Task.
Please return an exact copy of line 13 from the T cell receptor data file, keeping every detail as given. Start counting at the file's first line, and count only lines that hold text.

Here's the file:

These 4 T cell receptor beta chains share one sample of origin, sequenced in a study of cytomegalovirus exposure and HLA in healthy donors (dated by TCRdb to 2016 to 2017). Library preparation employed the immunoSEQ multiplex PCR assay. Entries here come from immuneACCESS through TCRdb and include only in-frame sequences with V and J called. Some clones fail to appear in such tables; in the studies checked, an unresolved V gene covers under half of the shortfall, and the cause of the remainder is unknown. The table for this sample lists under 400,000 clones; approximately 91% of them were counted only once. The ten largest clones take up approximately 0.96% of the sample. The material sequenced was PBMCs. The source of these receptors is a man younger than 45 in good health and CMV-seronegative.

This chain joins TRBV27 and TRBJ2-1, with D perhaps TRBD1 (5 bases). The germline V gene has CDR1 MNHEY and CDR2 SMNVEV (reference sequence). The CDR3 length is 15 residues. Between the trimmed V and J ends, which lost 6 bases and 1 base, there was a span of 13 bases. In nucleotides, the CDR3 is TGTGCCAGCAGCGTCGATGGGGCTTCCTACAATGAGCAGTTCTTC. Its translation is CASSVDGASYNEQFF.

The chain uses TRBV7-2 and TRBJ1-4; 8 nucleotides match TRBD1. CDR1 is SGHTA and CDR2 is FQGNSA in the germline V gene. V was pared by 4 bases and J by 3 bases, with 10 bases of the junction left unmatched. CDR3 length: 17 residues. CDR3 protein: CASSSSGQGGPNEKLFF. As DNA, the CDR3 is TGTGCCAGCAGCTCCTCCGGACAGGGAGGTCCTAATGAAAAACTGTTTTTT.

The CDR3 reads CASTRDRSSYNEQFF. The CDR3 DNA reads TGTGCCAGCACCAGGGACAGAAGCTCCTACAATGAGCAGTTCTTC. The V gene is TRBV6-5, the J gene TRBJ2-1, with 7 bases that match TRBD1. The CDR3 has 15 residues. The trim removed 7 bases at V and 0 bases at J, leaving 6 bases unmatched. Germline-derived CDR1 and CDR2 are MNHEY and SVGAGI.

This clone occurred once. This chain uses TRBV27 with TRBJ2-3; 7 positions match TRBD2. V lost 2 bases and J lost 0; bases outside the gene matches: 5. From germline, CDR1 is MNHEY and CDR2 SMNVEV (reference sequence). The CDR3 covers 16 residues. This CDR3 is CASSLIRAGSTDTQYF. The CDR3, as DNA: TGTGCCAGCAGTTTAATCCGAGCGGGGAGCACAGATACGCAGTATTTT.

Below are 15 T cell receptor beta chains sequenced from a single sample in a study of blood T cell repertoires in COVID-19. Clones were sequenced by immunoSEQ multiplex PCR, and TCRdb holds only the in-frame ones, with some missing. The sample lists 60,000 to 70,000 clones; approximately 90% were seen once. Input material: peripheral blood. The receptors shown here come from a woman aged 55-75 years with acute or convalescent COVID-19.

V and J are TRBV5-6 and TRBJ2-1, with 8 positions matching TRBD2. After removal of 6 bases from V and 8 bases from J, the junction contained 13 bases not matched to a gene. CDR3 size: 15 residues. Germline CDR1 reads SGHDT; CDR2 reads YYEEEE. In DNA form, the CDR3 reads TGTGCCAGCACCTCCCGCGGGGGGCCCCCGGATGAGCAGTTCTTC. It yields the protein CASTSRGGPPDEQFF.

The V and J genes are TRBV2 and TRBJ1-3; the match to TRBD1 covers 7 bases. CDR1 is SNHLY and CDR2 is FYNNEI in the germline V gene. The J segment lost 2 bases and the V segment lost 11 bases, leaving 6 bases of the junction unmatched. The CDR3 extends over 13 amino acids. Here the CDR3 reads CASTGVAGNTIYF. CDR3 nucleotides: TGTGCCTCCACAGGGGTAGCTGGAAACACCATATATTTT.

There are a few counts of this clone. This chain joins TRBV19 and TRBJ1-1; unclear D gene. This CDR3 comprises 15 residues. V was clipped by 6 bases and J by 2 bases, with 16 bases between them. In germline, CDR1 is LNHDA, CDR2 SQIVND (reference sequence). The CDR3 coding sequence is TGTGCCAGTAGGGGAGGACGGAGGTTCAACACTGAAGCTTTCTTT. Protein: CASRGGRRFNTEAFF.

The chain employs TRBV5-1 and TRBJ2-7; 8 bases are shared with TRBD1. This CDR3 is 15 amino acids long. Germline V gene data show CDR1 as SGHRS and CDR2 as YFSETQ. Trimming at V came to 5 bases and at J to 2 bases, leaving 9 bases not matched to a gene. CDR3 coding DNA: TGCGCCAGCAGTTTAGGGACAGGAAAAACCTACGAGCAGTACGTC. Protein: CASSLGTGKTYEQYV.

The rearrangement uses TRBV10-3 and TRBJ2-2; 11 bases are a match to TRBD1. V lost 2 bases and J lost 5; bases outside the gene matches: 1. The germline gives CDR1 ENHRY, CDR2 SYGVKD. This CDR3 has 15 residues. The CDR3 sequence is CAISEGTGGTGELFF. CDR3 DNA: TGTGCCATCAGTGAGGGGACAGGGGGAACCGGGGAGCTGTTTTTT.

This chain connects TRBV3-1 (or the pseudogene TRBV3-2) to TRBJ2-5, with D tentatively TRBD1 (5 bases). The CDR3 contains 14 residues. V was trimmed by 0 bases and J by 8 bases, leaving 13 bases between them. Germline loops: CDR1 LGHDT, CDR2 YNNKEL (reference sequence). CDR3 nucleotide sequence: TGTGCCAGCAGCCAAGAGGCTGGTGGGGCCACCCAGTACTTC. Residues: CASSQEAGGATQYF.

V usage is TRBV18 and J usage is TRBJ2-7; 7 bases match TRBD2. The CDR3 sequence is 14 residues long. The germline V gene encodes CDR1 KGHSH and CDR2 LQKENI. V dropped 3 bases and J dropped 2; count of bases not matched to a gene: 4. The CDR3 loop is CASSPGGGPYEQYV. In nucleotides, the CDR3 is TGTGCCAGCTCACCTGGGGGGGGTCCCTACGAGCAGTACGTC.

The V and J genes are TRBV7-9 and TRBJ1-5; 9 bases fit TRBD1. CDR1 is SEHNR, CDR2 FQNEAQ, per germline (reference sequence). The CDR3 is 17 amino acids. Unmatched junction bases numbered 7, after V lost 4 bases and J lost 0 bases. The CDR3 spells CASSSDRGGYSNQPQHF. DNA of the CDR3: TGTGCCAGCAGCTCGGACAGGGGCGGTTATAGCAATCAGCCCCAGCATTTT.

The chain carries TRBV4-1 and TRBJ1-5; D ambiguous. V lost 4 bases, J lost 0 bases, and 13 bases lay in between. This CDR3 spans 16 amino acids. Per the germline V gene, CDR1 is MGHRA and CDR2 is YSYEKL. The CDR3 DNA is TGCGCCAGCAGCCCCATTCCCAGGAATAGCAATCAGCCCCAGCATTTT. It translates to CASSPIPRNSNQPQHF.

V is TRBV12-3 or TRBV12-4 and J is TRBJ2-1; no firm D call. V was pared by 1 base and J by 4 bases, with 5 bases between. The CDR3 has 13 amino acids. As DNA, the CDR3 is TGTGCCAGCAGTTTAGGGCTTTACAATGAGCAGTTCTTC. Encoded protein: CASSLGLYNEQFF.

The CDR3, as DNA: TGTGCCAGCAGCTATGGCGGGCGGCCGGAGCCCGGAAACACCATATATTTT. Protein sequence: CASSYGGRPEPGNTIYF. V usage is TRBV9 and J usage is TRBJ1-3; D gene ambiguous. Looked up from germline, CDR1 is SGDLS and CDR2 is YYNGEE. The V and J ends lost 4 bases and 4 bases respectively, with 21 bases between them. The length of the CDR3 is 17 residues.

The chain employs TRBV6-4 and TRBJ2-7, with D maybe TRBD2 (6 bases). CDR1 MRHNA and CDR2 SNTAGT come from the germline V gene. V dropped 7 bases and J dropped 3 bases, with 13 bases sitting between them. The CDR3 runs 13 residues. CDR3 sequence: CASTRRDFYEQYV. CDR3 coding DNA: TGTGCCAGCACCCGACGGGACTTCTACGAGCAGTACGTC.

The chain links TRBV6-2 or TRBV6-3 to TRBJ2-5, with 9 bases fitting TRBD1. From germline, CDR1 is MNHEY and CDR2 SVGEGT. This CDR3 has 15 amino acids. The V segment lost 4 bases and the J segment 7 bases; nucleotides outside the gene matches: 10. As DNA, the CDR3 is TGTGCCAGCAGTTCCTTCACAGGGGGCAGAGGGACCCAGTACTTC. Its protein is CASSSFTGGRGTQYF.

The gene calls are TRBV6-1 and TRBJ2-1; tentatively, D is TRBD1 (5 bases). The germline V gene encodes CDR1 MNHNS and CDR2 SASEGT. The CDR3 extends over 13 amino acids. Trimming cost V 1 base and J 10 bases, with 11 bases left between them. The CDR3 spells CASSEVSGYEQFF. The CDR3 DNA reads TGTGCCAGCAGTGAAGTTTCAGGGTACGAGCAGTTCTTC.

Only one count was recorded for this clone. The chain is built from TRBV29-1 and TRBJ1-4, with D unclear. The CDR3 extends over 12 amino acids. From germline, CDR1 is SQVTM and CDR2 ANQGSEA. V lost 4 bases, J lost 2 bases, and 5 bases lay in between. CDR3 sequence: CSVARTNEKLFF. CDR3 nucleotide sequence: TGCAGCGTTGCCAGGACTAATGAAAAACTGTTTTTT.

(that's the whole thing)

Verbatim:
V usage is TRBV18 and J usage is TRBJ2-7; 7 bases match TRBD2. The CDR3 sequence is 14 residues long. The germline V gene encodes CDR1 KGHSH and CDR2 LQKENI. V dropped 3 bases and J dropped 2; count of bases not matched to a gene: 4. The CDR3 loop is CASSPGGGPYEQYV. In nucleotides, the CDR3 is TGTGCCAGCTCACCTGGGGGGGGTCCCTACGAGCAGTACGTC.